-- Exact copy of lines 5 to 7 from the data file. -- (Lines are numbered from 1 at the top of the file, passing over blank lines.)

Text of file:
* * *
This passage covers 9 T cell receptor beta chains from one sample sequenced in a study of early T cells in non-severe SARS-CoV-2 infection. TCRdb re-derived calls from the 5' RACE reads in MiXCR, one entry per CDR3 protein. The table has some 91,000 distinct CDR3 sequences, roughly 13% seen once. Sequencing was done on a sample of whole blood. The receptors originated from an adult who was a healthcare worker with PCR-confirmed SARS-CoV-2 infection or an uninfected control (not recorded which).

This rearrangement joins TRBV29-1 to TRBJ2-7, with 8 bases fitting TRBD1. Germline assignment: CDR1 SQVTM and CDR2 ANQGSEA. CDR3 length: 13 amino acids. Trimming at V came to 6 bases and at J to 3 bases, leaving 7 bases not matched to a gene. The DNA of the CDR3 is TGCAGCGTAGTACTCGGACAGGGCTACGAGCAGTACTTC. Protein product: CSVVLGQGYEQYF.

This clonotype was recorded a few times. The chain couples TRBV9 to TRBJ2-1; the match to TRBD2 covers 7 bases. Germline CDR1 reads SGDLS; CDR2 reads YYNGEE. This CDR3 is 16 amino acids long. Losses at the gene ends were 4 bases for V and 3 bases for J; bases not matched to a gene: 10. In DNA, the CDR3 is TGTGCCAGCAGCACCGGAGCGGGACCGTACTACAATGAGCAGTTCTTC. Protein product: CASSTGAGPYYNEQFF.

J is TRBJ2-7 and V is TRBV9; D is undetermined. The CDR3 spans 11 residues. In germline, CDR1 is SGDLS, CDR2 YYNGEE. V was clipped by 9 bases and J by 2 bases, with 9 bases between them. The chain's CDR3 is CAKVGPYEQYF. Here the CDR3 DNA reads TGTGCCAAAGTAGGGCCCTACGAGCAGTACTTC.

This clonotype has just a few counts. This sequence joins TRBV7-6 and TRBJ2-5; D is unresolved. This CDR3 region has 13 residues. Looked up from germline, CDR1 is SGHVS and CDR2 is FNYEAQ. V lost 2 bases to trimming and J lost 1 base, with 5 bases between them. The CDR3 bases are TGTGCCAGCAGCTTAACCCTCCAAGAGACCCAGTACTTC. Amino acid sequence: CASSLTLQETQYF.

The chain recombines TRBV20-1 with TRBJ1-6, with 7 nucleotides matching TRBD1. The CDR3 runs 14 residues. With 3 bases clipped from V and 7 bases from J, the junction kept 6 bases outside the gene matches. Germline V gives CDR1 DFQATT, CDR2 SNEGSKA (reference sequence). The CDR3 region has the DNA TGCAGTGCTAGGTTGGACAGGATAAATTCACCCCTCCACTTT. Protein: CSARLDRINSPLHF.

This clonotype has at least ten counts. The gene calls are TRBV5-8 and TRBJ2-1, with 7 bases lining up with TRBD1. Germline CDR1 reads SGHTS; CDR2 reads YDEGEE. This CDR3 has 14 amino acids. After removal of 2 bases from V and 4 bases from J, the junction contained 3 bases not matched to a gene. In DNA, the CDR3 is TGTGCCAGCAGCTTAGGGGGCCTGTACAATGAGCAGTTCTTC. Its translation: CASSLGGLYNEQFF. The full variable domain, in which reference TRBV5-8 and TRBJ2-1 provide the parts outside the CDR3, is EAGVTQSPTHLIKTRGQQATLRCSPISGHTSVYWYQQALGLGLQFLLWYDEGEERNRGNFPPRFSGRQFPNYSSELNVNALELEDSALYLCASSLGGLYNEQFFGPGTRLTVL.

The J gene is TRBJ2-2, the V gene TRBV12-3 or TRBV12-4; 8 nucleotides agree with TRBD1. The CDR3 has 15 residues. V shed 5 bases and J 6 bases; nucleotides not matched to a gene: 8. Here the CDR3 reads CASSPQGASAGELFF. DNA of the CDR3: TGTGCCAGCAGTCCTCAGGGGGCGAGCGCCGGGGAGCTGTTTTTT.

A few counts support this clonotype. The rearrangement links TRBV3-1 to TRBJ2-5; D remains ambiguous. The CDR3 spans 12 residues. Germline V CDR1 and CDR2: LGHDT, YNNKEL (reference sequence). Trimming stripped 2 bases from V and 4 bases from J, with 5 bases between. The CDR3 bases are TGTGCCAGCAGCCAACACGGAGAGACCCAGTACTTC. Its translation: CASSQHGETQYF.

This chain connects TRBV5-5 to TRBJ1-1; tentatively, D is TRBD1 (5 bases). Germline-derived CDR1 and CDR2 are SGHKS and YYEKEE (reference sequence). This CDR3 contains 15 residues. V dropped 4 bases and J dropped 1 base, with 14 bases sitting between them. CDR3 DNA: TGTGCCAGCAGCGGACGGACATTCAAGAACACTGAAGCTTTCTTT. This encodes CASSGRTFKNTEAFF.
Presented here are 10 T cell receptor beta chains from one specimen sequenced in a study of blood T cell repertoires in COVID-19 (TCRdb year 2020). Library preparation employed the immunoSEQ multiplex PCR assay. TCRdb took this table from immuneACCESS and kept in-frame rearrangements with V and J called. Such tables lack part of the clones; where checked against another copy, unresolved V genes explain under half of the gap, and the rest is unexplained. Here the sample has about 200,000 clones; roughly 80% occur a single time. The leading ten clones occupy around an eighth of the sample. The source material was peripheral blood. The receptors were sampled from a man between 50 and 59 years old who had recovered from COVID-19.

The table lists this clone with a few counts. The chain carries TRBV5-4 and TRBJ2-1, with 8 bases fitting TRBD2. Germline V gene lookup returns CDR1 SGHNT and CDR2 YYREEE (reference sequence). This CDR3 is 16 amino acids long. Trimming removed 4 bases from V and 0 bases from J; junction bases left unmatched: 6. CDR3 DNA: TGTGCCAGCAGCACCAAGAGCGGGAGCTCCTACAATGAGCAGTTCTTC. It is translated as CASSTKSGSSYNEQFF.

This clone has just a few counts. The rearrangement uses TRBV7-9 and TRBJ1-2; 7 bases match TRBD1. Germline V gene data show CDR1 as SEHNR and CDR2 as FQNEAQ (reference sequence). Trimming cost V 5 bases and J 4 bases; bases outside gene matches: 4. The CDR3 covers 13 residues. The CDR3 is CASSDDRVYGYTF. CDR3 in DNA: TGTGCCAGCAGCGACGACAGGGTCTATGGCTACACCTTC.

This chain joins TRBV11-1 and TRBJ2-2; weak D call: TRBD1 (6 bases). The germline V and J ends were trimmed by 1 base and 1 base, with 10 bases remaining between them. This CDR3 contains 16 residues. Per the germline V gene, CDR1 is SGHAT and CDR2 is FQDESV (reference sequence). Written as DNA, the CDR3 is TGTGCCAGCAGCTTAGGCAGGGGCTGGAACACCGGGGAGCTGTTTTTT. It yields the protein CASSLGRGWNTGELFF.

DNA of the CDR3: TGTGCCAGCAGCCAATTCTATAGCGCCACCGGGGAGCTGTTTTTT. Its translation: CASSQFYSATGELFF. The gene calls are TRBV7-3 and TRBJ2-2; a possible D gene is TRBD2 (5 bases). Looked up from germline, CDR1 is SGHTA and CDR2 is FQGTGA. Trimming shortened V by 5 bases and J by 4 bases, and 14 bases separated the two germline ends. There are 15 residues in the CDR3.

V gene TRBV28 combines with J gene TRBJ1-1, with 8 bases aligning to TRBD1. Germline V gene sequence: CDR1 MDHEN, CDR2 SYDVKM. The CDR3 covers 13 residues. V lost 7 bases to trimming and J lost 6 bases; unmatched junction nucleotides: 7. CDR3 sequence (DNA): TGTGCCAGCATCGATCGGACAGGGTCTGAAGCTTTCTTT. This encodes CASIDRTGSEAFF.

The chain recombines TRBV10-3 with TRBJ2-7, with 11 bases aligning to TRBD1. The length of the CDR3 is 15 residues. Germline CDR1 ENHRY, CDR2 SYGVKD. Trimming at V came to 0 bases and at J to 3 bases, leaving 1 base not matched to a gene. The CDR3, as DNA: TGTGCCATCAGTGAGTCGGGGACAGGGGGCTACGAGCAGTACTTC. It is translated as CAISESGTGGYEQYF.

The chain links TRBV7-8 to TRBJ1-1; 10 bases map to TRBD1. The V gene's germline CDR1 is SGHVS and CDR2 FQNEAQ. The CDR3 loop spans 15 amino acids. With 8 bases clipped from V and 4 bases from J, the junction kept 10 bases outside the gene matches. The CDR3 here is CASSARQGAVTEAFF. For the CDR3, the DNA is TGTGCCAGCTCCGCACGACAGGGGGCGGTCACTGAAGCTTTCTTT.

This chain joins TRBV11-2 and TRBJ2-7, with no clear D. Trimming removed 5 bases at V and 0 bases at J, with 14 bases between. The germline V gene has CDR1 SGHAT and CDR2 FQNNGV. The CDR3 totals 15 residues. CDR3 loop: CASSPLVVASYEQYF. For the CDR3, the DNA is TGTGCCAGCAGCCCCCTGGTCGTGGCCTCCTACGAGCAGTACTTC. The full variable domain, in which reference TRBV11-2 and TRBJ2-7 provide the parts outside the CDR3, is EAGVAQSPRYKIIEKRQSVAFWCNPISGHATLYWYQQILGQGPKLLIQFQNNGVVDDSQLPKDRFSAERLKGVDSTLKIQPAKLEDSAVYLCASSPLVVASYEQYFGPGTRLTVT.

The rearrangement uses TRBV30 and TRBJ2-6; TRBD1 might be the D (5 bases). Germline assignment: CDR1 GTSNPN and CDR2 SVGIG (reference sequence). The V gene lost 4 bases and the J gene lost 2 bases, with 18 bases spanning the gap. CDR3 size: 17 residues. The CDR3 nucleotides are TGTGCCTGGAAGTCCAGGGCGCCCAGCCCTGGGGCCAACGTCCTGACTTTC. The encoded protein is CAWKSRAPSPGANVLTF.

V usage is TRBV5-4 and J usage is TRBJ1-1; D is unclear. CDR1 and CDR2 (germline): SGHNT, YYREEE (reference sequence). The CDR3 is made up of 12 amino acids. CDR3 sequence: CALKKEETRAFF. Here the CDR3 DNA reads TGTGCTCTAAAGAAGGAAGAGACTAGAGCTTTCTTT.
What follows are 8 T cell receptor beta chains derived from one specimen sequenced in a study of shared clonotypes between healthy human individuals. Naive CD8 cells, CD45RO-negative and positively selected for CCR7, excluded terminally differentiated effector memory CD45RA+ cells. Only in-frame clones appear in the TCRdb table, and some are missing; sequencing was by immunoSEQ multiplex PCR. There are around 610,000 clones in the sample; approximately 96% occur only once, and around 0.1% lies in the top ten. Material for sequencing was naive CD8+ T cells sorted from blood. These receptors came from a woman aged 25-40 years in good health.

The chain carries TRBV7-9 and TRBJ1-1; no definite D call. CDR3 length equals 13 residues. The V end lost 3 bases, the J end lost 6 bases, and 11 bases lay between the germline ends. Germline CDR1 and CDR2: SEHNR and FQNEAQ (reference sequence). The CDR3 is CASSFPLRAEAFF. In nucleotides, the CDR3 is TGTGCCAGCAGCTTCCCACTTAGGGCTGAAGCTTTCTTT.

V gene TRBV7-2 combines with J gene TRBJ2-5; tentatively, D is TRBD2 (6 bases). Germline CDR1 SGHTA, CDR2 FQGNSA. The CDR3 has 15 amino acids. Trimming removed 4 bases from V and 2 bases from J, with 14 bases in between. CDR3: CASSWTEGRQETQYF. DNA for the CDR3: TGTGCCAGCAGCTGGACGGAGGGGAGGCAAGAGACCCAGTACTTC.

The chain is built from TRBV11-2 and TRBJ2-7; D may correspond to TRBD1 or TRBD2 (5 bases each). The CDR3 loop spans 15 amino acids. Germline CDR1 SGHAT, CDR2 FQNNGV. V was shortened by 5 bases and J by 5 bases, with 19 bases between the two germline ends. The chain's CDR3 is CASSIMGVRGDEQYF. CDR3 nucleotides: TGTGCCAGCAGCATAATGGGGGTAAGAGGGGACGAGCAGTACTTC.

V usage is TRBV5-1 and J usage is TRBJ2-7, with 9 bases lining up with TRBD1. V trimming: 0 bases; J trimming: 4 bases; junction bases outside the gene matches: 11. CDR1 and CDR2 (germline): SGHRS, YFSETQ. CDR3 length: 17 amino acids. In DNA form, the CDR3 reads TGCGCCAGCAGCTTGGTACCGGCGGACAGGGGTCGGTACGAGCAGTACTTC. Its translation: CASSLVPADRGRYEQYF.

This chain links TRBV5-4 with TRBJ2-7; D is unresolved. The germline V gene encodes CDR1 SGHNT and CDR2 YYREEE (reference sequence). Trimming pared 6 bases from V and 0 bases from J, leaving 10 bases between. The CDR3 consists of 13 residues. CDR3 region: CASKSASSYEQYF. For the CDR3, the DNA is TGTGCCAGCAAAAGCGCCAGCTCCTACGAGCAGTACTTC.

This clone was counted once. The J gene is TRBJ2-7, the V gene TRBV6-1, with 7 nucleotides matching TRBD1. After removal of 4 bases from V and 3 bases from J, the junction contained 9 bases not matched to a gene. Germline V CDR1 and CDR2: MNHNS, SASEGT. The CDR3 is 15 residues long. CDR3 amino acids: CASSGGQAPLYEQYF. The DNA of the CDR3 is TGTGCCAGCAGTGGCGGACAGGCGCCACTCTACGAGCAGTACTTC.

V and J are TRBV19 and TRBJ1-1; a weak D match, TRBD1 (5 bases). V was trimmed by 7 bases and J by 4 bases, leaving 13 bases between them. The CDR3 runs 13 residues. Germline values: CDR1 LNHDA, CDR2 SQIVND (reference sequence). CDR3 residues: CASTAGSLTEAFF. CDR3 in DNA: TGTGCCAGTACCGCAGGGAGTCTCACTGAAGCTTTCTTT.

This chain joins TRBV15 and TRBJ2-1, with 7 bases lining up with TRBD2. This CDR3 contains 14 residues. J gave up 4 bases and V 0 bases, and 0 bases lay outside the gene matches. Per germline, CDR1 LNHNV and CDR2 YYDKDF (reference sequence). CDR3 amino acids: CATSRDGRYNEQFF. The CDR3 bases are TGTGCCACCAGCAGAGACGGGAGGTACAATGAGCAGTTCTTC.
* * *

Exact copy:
This clonotype has just a few counts. This sequence joins TRBV7-6 and TRBJ2-5; D is unresolved. This CDR3 region has 13 residues. Looked up from germline, CDR1 is SGHVS and CDR2 is FNYEAQ. V lost 2 bases to trimming and J lost 1 base, with 5 bases between them. The CDR3 bases are TGTGCCAGCAGCTTAACCCTCCAAGAGACCCAGTACTTC. Amino acid sequence: CASSLTLQETQYF.

The chain recombines TRBV20-1 with TRBJ1-6, with 7 nucleotides matching TRBD1. The CDR3 runs 14 residues. With 3 bases clipped from V and 7 bases from J, the junction kept 6 bases outside the gene matches. Germline V gives CDR1 DFQATT, CDR2 SNEGSKA (reference sequence). The CDR3 region has the DNA TGCAGTGCTAGGTTGGACAGGATAAATTCACCCCTCCACTTT. Protein: CSARLDRINSPLHF.

This clonotype has at least ten counts. The gene calls are TRBV5-8 and TRBJ2-1, with 7 bases lining up with TRBD1. Germline CDR1 reads SGHTS; CDR2 reads YDEGEE. This CDR3 has 14 amino acids. After removal of 2 bases from V and 4 bases from J, the junction contained 3 bases not matched to a gene. In DNA, the CDR3 is TGTGCCAGCAGCTTAGGGGGCCTGTACAATGAGCAGTTCTTC. Its translation: CASSLGGLYNEQFF. The full variable domain, in which reference TRBV5-8 and TRBJ2-1 provide the parts outside the CDR3, is EAGVTQSPTHLIKTRGQQATLRCSPISGHTSVYWYQQALGLGLQFLLWYDEGEERNRGNFPPRFSGRQFPNYSSELNVNALELEDSALYLCASSLGGLYNEQFFGPGTRLTVL.